New York City Mayor Michael Bloomberg said President Barack Obama has spent his first term avoiding the gun control debate, as he continued to press Obama and presumptive Republican nominee Mitt Romney on the issue following Friday's mass shooting in Colorado.
"The president has spent the last three years trying to avoid the issue, or if he's facing it, I don't know of anybody who has seen him face it," Bloomberg said Sunday on CBS's "Face the Nation."
A vocal proponent of gun control, Bloomberg has renewed his push for stricter gun laws since suspected shooter James Holmes allegedly opened fire in a packed Aurora movie theater during a midnight screening of "The Dark Knight Rises" Friday, killing 12 people and wounding 59 others.
Indeed, Obama has largely remained silent on gun control policy. Although he called for reinstating the expired federal ban on assault weapons during his 2008 presidential bid, he has neither worked to re-implement the ban nor laid out any gun control proposals since assuming office.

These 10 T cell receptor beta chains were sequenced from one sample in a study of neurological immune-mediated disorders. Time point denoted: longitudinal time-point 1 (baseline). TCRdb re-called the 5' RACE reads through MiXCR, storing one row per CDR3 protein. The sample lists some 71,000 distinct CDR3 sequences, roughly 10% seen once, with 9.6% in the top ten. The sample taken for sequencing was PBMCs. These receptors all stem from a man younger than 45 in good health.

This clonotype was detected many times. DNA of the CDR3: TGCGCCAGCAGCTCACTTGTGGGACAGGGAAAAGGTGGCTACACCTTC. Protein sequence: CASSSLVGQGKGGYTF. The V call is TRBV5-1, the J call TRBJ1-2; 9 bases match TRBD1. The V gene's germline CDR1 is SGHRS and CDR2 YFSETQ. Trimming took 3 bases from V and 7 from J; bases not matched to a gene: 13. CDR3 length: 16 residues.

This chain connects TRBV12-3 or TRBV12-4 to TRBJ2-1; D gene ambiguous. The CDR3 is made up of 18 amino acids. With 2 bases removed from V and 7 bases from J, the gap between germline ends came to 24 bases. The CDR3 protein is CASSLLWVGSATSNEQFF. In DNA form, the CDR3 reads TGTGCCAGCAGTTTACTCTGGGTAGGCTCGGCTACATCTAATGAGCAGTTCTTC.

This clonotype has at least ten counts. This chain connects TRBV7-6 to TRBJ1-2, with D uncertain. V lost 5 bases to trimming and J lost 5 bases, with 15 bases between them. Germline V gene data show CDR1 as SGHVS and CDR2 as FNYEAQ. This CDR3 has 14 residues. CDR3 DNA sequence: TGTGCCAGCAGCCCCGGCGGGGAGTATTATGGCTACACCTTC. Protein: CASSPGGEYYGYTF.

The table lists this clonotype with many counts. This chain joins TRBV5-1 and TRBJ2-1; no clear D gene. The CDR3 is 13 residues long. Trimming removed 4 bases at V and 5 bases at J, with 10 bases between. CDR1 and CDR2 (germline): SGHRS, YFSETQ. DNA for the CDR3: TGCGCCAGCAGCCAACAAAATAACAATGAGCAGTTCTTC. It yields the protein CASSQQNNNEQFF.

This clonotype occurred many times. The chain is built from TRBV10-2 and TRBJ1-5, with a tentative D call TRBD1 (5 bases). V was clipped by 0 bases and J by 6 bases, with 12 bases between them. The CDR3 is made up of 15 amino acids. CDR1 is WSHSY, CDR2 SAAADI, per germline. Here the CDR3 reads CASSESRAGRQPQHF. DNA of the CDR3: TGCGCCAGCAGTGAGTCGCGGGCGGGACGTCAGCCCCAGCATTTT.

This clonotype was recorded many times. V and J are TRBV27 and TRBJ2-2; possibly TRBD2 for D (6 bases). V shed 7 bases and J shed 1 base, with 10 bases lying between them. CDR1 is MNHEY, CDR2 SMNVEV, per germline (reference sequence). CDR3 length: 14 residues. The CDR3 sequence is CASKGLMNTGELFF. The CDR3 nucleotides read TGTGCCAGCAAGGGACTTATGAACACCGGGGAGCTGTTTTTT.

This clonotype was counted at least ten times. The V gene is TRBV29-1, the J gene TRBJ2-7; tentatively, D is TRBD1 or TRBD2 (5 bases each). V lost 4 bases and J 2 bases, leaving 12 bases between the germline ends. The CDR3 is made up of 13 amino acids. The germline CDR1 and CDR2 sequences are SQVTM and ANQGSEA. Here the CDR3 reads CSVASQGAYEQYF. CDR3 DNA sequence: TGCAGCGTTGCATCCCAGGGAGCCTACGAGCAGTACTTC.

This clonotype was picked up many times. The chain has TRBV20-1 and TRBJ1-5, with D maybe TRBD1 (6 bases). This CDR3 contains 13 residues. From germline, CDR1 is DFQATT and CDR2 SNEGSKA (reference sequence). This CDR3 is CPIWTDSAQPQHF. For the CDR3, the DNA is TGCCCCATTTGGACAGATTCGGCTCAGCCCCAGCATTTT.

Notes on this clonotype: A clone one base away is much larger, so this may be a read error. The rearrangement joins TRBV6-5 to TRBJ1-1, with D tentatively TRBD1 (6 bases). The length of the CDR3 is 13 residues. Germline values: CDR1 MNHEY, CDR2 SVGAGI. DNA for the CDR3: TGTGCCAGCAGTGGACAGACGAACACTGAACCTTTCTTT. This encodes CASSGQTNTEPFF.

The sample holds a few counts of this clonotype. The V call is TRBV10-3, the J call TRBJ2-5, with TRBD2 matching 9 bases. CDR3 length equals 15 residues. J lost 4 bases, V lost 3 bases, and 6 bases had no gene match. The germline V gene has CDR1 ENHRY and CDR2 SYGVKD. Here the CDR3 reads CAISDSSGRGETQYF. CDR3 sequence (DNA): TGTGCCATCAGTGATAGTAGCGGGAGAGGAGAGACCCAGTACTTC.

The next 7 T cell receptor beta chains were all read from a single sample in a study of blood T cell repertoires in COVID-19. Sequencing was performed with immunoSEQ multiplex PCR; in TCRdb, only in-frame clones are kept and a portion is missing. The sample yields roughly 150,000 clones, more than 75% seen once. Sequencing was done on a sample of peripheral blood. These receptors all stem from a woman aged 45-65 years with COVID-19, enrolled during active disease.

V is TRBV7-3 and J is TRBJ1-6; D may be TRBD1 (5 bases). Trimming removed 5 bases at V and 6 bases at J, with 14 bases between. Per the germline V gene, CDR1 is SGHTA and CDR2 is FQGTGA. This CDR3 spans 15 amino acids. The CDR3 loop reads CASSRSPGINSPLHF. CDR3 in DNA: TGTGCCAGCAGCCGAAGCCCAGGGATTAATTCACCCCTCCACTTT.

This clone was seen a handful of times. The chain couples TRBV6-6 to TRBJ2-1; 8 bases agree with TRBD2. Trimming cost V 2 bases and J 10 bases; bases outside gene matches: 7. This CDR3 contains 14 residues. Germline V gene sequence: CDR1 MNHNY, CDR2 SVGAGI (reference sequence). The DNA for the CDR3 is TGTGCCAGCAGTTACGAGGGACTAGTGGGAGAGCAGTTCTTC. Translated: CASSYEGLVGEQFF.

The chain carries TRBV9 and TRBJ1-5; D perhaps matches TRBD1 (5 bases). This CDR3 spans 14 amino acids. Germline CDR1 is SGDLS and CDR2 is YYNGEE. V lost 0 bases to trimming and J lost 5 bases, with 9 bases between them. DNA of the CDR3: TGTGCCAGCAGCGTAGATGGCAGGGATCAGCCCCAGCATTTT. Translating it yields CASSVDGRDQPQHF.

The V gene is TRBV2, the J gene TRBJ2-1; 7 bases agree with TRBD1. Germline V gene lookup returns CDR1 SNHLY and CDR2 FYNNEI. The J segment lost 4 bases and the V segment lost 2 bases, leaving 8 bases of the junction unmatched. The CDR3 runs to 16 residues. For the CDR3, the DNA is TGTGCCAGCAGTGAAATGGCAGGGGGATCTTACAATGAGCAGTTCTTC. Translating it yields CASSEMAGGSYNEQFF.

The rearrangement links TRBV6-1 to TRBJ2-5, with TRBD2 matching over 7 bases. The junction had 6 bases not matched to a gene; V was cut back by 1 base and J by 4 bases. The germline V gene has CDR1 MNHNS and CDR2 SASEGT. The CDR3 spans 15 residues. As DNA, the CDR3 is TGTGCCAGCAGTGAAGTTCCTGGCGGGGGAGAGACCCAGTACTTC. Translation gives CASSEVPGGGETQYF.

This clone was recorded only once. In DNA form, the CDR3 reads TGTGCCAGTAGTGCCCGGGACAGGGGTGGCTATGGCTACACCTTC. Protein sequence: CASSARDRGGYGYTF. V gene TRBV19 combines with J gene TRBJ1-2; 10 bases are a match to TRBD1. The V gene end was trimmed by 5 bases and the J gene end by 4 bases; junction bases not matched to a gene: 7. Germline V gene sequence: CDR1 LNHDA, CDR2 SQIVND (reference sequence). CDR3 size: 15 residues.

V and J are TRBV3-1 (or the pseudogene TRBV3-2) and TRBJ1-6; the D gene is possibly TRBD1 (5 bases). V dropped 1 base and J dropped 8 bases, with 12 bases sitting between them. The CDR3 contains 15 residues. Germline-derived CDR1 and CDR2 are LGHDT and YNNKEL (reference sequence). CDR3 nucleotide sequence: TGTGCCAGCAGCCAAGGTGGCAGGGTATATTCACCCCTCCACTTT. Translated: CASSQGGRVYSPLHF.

The last time the president discussed the subject was in January 2011, after the Tucson shooting spree that injured former Rep. Gabrielle Giffords (D-Ariz.) and left six people dead. Obama promised to outline new steps for gun safety at the time, but he has not offered specifics since then.
Bloomberg's criticism Sunday did not focus solely on the president. He noted that Romney, who as governor of Massachusetts passed a ban on assault weapons, has "apparently changed his views." And it is because of their differing views on gun policy that Bloomberg, an independent, has been reticent to support Romney this cycle.
“This really is an enormous problem for the country, and it's up to these two presidential candidates," Bloomberg said. "They want to lead this country, and they've said things before that they're in favor of banning things like assault weapons. Where are they now and why don't they stand up? And if they want our votes, they better.”